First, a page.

Each morning local fishermen would come by the boat to sell us freshly caught prawns and fish, so we ate several meals of beautiful big prawns, but gone are the days of bargain price seafood in this touristy area.

But we were keen to depart for distant shores so after quick one day visits to Koh (island) Yao Yai, Koh Hong, Koh Roi, Koh Chong Lat and Koh Wa Yai, we returned to Chalong Bay to top up diesel and water, clear Customs ‘Out’, and in company with fellow Australians ‘Court Jester’ and ‘Jaraman’ we departed Phuket’s Nai Harn Bay on 24 January bound for Koh Miang in the Similan Islands group some 60 nm distant, where we overnighted, being the first leg of our 420nm Andaman Sea crossing.

We departed the Similans next morning for the non-stop 3 day passage to the Andamans, running wing-to-wing before a light N/E breeze which freshened to 20kts throughout the night, giving us good sailing. Next morning we had dolphins at the bow and lots of startled Flying Fish doing their 100 mtr dashes, but no seabirds whatsoever. There were also many areas of tidal races and overfalls where strong surface currents converge in a whirlpool effect making the sea mildly rough and very confused.

Then just after daybreak on our fourth morning out from Koh Miang, having sighted only one ship enroute, the hazy hills of South Andaman Island climbed up over the horizon to reveal the solitary beam of the Port Blair Lighthouse, beckoning us onwards to our next cultural adventure – a step back in time - welcome to Port Blair, principal town and entry port of India’s Andaman and Nicobar Islands.

The Andamans are very bureaucratic and even the simplest thing requires reams of paperwork with multiple carbon-paper copies. We were lucky to have taken only two days to ‘clear in’, some yachts take up to a week, and India allows only a 30 day visit. Security is a big issue here. All visiting yachts are inspected by the Navy when clearing in, have to submit their planned cruising itinerary for approval, and are required to report their location twice daily. We were occasionally overflown by naval coastguard helicopters verifying our locations.

This is not a general tourist destination, with few tourists and fewer yachts, and the Nicobar Islands to their south are closed to all but a few Indian nationals, supposedly to protect the culture and lifestyle of some primitive hunter–gatherer tribes said to still exist there in relative isolation.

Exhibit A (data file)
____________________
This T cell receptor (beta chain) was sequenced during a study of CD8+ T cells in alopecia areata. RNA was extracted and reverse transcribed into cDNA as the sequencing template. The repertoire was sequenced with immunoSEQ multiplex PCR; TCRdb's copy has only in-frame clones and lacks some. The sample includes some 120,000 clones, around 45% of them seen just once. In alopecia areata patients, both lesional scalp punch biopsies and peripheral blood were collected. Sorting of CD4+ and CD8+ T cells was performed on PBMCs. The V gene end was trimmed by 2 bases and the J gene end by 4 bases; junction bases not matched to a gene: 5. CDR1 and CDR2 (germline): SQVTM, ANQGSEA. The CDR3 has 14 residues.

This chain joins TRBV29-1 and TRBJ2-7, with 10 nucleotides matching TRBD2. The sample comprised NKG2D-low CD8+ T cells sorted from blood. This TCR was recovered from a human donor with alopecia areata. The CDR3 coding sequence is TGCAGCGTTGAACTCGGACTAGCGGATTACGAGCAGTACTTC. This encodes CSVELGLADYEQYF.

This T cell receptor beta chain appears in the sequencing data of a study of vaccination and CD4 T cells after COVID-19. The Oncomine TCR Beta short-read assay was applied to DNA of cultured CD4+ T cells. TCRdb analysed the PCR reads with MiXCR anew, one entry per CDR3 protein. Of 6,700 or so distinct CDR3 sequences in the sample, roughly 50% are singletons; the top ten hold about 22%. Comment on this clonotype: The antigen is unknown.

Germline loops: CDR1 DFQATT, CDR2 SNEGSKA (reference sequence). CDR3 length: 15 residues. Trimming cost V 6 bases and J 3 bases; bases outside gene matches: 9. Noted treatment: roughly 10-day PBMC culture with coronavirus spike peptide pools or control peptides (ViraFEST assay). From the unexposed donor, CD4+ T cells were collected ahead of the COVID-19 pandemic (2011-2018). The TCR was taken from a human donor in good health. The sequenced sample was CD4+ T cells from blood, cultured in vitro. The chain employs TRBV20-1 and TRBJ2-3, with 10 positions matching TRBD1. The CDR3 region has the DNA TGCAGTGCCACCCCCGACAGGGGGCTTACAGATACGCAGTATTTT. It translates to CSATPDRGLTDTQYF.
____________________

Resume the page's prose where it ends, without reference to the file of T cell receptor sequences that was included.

The Andamans comprise literally hundreds of uninhabited islands, most of which are quite hilly and heavily wooded, with some magnificently pristine beaches, a live volcano and supposedly some of the best diving and fishing in the world, though on this latter score we were sadly disappointed. The Andamans were badly hit by the Tsunami, with many deaths in some parts. The maritime landscape was mostly hazy during our month-long visit which somewhat took the shine off it all (if you’ll forgive the pun), but being ashore opened up a whole new world full of fascinating experiences.

Port Blair is a quaint, dirty, crowded and friendly Indian town that looks as though it has been ripped out of the colonial 1930’s and dropped into the 21st century. Both vehicular and pedestrian traffic is chaotic, mangy dogs and goats scrounge food amongst filthy rubbish that litters the narrow streets and (holy Hindu) cattle rule supreme as they stroll along and across the busy roads oblivious to traffic and people alike.

There’s no way you’ll buy a beef steak anywhere in the Andamans! However, food was cheap, especially eggs and green vegetables at the market, but finding unsweetened ‘normal’ bread was a challenge; clothing was also very inexpensive and 1000 Rupees (A$ 32) seemed to stretch forever.

The market centre of Port Blair is known as Aberdeen Bazaar, a bustling kaleidoscope of movement, colour, smells, sights and sounds, where women in bright saris contrast paupers in rags and blend in with the colourful small shophouses whose wares spill out upon the narrow broken footpaths, upon which tradesmen sit cross-legged bent over their work. New Indian-made 1950’s Austin taxis and three-wheel Tuk Tuk’s, all painted in their ‘hornet livery’ of black and gold, race busily around adding further ambience to the cluttered street-scene. Whilst the fishing and coral were below expectations, we thoroughly enjoyed the people and their culture.

Back in his heyday we think ‘Slim’ Dusty must have visited the Andamans. In his immortal classic he complains having ‘trudged 50 flaming miles to a pub with no beer’ – well, we sailed 400 miles to a pub with no beer! We were astounded when lunching at Port Blair’s flashy up-market Bay Island Hotel to learn they had run out of beer, and subsequently discovered that the entire country was ‘dry’ since the supply ship from Mumbai (Bombay) was long overdue. Thankfully we three yachts all carried sufficient ‘ship’s stores’ to be unaffected by this otherwise most serious dilemma.

So we set off to discover the islands. Our 3 boat flotilla loitered slowly southwards to explore the spectacular beaches of the Cinque Islands, 35 nm from Port Blair, stopping over along the way at Chiriyatapu with its heavily eroded timber foreshores (which we named Tsunami Bay), then on to Rutland Island’s Wood-Mason Bay with its turquoise anchorage and wide sandy beach where we all took our deck chairs ashore to luxuriate in its splendour, enjoying another beach BBQ of prawns, freshly caught fish and hot home-baked bread, while playing Petanque on the beach with our steel boules.

A couple of days were spent at very picturesque anchorages at South Cinque and Middle Cinque Islands where you could watch the anchor hitting the sand in this ‘Gin clear’ water, then go ashore and see spotted deer and monitor lizards. Meanwhile John off ‘Jaraman’ speared a nice big Parrot Fish which necessitated another beach BBQ ashore.